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Biodiesel

Contents

What is biodiesel?

 

The resource

Up to 50% of the total U.S. diesel fuel consumption (amounting to 190 billion liters or 50 billion gallons in 1991) could be replaced with biodiesel made from animal, vegetable, and microalgal oils. In the 1990/1991 growing season, the United States produced approximately 10.1 billion kilograms (22.3 billion pounds) of bio-oil (soybean, corn, cottonseed, peanut, sunflower, canola, and rendered tallow). If this oil was used solely for biodiesel production, it would be equivalent to 12.1 billion liters (3.2 billion gallons) of fuel. Because several animal and vegetable oils are being displaced in the U.S. food market as a result of health issues, biodiesel from these resources could offer a high-value alternative market for U.S. oil seed and tallow producers.

Additional biodiesel could be derived from aquatic plants such as microalgae. Looking toward the long-term, researchers are working to optimize the growth and lipid (oil) production of microalgae for biodiesel conversion. This resource has the potential to be able to supply 50% or more of the U.S. diesel market.

History

Biodiesel was introduced in South Africa before World War II to power heavy-duty vehicles. Recent environmental and domestic economic concerns have prompted a resurgence in the use of biodiesel throughout the world. In 1991, The European Community (EC) proposed a 90% tax deduction for the use of biofuels, including biodiesel. Biodiesel plants are now being built by several companies in Europe; each of these plants will produce up to 5.7 million liters (1.5 million gallons) of fuel per year.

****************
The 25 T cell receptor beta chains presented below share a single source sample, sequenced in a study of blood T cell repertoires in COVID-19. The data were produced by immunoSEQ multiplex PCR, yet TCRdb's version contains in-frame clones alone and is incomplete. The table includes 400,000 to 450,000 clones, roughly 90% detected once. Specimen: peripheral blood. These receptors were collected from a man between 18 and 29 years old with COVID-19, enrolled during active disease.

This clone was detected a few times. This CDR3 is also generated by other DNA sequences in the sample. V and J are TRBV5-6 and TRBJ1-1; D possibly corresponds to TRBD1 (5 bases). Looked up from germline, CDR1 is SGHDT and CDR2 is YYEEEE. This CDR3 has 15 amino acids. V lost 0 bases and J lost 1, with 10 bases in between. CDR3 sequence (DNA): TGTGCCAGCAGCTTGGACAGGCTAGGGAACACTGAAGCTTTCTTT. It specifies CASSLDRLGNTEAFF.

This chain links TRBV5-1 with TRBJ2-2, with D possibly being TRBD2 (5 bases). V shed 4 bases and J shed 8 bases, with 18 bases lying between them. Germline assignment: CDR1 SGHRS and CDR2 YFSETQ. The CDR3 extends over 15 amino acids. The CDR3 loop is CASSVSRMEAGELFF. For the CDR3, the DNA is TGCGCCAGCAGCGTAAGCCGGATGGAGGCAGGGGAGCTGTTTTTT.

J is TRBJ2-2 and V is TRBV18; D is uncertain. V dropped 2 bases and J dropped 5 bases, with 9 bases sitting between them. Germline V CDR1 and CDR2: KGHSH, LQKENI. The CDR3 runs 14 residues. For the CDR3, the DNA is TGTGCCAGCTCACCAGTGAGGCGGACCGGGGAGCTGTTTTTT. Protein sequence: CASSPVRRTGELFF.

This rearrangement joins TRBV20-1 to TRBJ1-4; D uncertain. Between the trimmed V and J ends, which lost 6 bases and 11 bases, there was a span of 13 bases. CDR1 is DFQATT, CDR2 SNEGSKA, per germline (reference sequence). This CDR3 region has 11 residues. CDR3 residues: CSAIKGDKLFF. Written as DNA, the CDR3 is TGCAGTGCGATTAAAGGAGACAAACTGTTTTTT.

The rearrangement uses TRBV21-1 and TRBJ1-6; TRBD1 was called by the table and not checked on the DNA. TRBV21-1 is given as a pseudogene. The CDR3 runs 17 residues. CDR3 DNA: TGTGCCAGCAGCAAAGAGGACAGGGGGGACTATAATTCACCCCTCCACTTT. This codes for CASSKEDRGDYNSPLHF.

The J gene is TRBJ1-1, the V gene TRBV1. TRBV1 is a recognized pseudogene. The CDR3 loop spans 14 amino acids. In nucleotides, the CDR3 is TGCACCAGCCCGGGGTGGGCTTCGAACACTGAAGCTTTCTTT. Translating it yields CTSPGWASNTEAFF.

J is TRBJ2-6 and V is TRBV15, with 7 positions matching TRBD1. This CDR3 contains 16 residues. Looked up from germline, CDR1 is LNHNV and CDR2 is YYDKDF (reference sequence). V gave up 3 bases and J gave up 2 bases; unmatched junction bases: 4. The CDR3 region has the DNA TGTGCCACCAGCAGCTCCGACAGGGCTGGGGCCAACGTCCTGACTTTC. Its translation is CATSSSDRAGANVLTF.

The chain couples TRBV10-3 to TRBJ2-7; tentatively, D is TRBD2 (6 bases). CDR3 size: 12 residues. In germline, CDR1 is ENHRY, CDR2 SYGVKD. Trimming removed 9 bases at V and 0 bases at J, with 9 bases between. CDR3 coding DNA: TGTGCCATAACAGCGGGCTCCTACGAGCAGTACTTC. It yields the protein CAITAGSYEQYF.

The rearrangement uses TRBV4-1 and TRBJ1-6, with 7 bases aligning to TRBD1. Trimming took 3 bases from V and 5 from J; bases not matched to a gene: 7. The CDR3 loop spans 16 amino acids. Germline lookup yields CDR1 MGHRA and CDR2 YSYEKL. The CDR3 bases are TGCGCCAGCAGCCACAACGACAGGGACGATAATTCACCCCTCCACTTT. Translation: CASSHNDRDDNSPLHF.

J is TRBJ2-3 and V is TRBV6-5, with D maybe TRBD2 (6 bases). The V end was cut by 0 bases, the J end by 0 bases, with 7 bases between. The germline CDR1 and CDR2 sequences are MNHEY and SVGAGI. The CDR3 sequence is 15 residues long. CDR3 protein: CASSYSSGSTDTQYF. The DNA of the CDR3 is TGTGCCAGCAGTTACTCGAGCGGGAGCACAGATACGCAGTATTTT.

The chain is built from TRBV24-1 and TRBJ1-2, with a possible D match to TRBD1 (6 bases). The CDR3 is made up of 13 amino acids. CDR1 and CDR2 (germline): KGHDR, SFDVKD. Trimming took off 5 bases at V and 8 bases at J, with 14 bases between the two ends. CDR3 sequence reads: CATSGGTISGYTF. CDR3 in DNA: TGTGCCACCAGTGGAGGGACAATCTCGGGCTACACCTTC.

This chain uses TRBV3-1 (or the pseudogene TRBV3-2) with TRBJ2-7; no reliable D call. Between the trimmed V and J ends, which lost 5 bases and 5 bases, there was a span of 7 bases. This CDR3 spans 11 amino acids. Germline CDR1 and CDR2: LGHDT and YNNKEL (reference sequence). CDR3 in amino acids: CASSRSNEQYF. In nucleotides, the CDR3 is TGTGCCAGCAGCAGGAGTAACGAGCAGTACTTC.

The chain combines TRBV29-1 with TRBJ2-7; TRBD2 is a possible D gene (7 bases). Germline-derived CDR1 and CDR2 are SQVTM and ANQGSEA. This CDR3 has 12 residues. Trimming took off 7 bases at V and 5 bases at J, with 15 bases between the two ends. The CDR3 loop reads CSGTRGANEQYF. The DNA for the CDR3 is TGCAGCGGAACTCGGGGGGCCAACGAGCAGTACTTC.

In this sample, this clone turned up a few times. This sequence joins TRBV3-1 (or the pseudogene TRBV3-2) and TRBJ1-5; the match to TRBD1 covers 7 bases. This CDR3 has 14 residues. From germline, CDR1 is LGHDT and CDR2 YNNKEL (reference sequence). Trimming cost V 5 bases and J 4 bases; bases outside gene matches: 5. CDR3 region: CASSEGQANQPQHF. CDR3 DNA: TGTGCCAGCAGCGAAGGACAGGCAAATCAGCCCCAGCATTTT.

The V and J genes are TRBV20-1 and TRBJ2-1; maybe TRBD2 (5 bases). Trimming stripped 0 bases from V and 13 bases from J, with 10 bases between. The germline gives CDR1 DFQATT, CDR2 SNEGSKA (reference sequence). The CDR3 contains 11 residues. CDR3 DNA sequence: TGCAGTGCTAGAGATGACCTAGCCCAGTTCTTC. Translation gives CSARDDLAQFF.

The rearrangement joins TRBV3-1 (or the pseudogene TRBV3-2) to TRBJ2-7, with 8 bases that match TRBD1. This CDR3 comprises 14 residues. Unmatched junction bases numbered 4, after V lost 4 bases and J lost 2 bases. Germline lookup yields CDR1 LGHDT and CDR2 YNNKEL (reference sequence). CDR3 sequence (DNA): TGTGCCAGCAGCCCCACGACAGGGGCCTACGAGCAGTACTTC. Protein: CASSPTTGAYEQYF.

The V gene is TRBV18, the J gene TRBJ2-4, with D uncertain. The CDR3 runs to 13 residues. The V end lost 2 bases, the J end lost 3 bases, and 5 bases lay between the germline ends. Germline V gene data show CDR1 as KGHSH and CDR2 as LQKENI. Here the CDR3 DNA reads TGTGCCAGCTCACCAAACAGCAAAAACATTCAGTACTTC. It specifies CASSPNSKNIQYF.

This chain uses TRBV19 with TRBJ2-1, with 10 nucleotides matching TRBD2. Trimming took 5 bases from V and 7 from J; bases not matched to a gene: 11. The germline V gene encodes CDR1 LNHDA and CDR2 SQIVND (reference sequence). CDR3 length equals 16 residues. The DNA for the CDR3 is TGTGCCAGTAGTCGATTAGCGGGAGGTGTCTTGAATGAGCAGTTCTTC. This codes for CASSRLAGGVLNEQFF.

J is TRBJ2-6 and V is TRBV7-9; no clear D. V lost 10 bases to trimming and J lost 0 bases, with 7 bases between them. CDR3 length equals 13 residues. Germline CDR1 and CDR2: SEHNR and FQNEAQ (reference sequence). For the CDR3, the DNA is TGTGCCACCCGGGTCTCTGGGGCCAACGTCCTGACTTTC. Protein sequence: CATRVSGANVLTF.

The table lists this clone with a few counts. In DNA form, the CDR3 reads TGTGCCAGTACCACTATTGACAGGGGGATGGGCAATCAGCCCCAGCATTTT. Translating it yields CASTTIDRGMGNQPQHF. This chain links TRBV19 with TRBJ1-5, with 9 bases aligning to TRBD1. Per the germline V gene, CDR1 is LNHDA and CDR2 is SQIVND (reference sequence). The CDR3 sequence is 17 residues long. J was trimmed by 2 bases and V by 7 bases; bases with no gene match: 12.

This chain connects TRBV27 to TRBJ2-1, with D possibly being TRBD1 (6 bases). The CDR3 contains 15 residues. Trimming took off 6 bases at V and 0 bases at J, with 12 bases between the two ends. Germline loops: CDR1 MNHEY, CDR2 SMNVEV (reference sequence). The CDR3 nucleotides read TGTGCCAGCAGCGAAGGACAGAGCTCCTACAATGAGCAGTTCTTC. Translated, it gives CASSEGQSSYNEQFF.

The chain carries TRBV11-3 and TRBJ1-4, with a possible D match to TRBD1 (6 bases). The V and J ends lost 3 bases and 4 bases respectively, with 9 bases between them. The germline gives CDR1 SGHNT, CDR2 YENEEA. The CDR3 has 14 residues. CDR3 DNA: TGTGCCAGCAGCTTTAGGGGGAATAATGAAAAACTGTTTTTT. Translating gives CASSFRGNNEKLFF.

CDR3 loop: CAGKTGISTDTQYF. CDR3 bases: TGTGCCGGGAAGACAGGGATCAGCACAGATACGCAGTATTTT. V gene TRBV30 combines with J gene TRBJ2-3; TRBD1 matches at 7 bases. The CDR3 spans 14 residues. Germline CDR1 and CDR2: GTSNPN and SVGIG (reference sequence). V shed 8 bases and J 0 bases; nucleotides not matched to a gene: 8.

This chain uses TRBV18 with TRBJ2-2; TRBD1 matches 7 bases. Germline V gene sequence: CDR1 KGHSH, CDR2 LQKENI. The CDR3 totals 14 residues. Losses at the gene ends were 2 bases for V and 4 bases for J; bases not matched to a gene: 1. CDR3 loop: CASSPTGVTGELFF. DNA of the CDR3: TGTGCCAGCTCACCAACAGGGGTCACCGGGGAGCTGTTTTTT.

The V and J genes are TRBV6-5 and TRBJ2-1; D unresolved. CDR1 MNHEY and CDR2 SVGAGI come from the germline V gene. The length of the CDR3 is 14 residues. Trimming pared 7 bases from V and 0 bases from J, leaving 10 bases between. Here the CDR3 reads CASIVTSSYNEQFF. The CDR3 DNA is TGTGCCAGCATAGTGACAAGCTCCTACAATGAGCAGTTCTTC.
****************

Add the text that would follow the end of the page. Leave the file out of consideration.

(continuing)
In the United States, biodiesel is also being commercialized. Procter & Gamble Co. is currently the only U.S. manufacturer of biodiesel (primarily made from soybean oils); several U.S. demonstration programs, however, use biodiesel to fuel more than 200 vehicles, including buses, trucks, construction/maintenance equipment, and motor boats.

The process

Biodiesel can be produced through "transesterification"; a process that combines vegetable oils, animal fats, and/or microalgal oils with alcohol in the presence of a catalyst to form fatty esters. Product recovery is separated into phases which provides for easy removal of glycerol, a valuable industrial by-product, in the first phase. The remaining alcohol/ester mixture is then separated and the excess alcohol is recycled. Then the esters are sent to the clean-up or purification process which consists of water washing, vacuum drying, and filtration.

The DOE & USDA Programs

The U.S. Department of Energy (DOE) and Agriculture (USDA) have major research and development programs under way to reduce the cost of biodiesel production. These agencies have jointly funded research to identify high oil content crops with diesel market potential. DOE programs include long-term research for production algal strains with high lipid content and development of biodiesel conversion technologies using algal lipids and higher plant oils.